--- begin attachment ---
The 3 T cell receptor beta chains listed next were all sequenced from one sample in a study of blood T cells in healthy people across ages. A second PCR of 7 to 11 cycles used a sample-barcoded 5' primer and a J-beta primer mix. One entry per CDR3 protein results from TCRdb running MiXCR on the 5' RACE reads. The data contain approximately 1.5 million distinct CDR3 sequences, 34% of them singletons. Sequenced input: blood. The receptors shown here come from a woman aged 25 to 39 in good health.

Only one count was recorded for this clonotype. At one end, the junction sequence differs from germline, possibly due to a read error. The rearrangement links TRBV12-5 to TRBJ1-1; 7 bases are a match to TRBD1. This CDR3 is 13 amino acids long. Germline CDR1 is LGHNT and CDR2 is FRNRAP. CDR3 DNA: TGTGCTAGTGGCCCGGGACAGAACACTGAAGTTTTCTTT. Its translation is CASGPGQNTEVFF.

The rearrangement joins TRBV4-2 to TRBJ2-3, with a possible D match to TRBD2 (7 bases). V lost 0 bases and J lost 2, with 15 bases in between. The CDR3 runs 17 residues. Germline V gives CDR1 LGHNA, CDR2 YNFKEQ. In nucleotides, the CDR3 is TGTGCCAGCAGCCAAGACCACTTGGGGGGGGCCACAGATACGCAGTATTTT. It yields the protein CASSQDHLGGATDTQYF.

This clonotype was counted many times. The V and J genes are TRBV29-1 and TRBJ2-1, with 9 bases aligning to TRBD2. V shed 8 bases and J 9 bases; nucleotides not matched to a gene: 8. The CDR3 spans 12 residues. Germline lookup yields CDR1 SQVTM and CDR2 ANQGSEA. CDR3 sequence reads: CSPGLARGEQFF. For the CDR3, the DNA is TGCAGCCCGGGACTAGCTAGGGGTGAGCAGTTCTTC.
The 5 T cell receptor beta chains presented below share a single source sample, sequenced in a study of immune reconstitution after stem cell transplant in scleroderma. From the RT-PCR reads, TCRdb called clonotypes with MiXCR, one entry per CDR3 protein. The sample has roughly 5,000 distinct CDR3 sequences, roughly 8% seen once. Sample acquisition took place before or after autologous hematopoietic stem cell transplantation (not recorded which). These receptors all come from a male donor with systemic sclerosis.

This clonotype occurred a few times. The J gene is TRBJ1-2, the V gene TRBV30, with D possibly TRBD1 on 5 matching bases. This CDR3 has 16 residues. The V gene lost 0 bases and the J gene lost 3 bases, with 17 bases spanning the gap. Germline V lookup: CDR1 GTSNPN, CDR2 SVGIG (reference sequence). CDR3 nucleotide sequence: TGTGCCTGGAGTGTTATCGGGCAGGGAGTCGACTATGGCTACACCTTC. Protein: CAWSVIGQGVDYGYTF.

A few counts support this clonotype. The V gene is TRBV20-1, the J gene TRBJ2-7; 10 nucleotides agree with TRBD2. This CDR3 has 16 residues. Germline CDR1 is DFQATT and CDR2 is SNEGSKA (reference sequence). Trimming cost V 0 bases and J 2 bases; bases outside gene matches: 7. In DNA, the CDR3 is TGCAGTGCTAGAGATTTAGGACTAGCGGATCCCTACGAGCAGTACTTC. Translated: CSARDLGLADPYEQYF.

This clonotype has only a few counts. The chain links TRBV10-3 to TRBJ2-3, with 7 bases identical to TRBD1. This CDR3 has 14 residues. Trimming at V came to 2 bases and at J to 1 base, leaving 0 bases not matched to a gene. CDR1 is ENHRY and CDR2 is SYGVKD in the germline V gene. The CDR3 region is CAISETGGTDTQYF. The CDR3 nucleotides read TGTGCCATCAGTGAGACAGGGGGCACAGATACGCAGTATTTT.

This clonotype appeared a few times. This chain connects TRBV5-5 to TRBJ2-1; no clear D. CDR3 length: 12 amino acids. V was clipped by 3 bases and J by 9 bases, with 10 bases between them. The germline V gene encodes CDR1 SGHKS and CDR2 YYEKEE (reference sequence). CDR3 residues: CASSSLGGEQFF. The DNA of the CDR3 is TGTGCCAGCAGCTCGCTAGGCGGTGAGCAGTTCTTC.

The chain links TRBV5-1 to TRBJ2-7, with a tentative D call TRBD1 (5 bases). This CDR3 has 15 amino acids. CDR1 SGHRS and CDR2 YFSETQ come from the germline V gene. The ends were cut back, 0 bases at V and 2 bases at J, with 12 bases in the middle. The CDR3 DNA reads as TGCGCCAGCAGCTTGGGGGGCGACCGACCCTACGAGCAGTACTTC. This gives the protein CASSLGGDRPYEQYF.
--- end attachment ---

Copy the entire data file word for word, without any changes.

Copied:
The 3 T cell receptor beta chains listed next were all sequenced from one sample in a study of blood T cells in healthy people across ages. A second PCR of 7 to 11 cycles used a sample-barcoded 5' primer and a J-beta primer mix. One entry per CDR3 protein results from TCRdb running MiXCR on the 5' RACE reads. The data contain approximately 1.5 million distinct CDR3 sequences, 34% of them singletons. Sequenced input: blood. The receptors shown here come from a woman aged 25 to 39 in good health.

Only one count was recorded for this clonotype. At one end, the junction sequence differs from germline, possibly due to a read error. The rearrangement links TRBV12-5 to TRBJ1-1; 7 bases are a match to TRBD1. This CDR3 is 13 amino acids long. Germline CDR1 is LGHNT and CDR2 is FRNRAP. CDR3 DNA: TGTGCTAGTGGCCCGGGACAGAACACTGAAGTTTTCTTT. Its translation is CASGPGQNTEVFF.

The rearrangement joins TRBV4-2 to TRBJ2-3, with a possible D match to TRBD2 (7 bases). V lost 0 bases and J lost 2, with 15 bases in between. The CDR3 runs 17 residues. Germline V gives CDR1 LGHNA, CDR2 YNFKEQ. In nucleotides, the CDR3 is TGTGCCAGCAGCCAAGACCACTTGGGGGGGGCCACAGATACGCAGTATTTT. It yields the protein CASSQDHLGGATDTQYF.

This clonotype was counted many times. The V and J genes are TRBV29-1 and TRBJ2-1, with 9 bases aligning to TRBD2. V shed 8 bases and J 9 bases; nucleotides not matched to a gene: 8. The CDR3 spans 12 residues. Germline lookup yields CDR1 SQVTM and CDR2 ANQGSEA. CDR3 sequence reads: CSPGLARGEQFF. For the CDR3, the DNA is TGCAGCCCGGGACTAGCTAGGGGTGAGCAGTTCTTC.
The 5 T cell receptor beta chains presented below share a single source sample, sequenced in a study of immune reconstitution after stem cell transplant in scleroderma. From the RT-PCR reads, TCRdb called clonotypes with MiXCR, one entry per CDR3 protein. The sample has roughly 5,000 distinct CDR3 sequences, roughly 8% seen once. Sample acquisition took place before or after autologous hematopoietic stem cell transplantation (not recorded which). These receptors all come from a male donor with systemic sclerosis.

This clonotype occurred a few times. The J gene is TRBJ1-2, the V gene TRBV30, with D possibly TRBD1 on 5 matching bases. This CDR3 has 16 residues. The V gene lost 0 bases and the J gene lost 3 bases, with 17 bases spanning the gap. Germline V lookup: CDR1 GTSNPN, CDR2 SVGIG (reference sequence). CDR3 nucleotide sequence: TGTGCCTGGAGTGTTATCGGGCAGGGAGTCGACTATGGCTACACCTTC. Protein: CAWSVIGQGVDYGYTF.

A few counts support this clonotype. The V gene is TRBV20-1, the J gene TRBJ2-7; 10 nucleotides agree with TRBD2. This CDR3 has 16 residues. Germline CDR1 is DFQATT and CDR2 is SNEGSKA (reference sequence). Trimming cost V 0 bases and J 2 bases; bases outside gene matches: 7. In DNA, the CDR3 is TGCAGTGCTAGAGATTTAGGACTAGCGGATCCCTACGAGCAGTACTTC. Translated: CSARDLGLADPYEQYF.

This clonotype has only a few counts. The chain links TRBV10-3 to TRBJ2-3, with 7 bases identical to TRBD1. This CDR3 has 14 residues. Trimming at V came to 2 bases and at J to 1 base, leaving 0 bases not matched to a gene. CDR1 is ENHRY and CDR2 is SYGVKD in the germline V gene. The CDR3 region is CAISETGGTDTQYF. The CDR3 nucleotides read TGTGCCATCAGTGAGACAGGGGGCACAGATACGCAGTATTTT.

This clonotype appeared a few times. This chain connects TRBV5-5 to TRBJ2-1; no clear D. CDR3 length: 12 amino acids. V was clipped by 3 bases and J by 9 bases, with 10 bases between them. The germline V gene encodes CDR1 SGHKS and CDR2 YYEKEE (reference sequence). CDR3 residues: CASSSLGGEQFF. The DNA of the CDR3 is TGTGCCAGCAGCTCGCTAGGCGGTGAGCAGTTCTTC.

The chain links TRBV5-1 to TRBJ2-7, with a tentative D call TRBD1 (5 bases). This CDR3 has 15 amino acids. CDR1 SGHRS and CDR2 YFSETQ come from the germline V gene. The ends were cut back, 0 bases at V and 2 bases at J, with 12 bases in the middle. The CDR3 DNA reads as TGCGCCAGCAGCTTGGGGGGCGACCGACCCTACGAGCAGTACTTC. This gives the protein CASSLGGDRPYEQYF.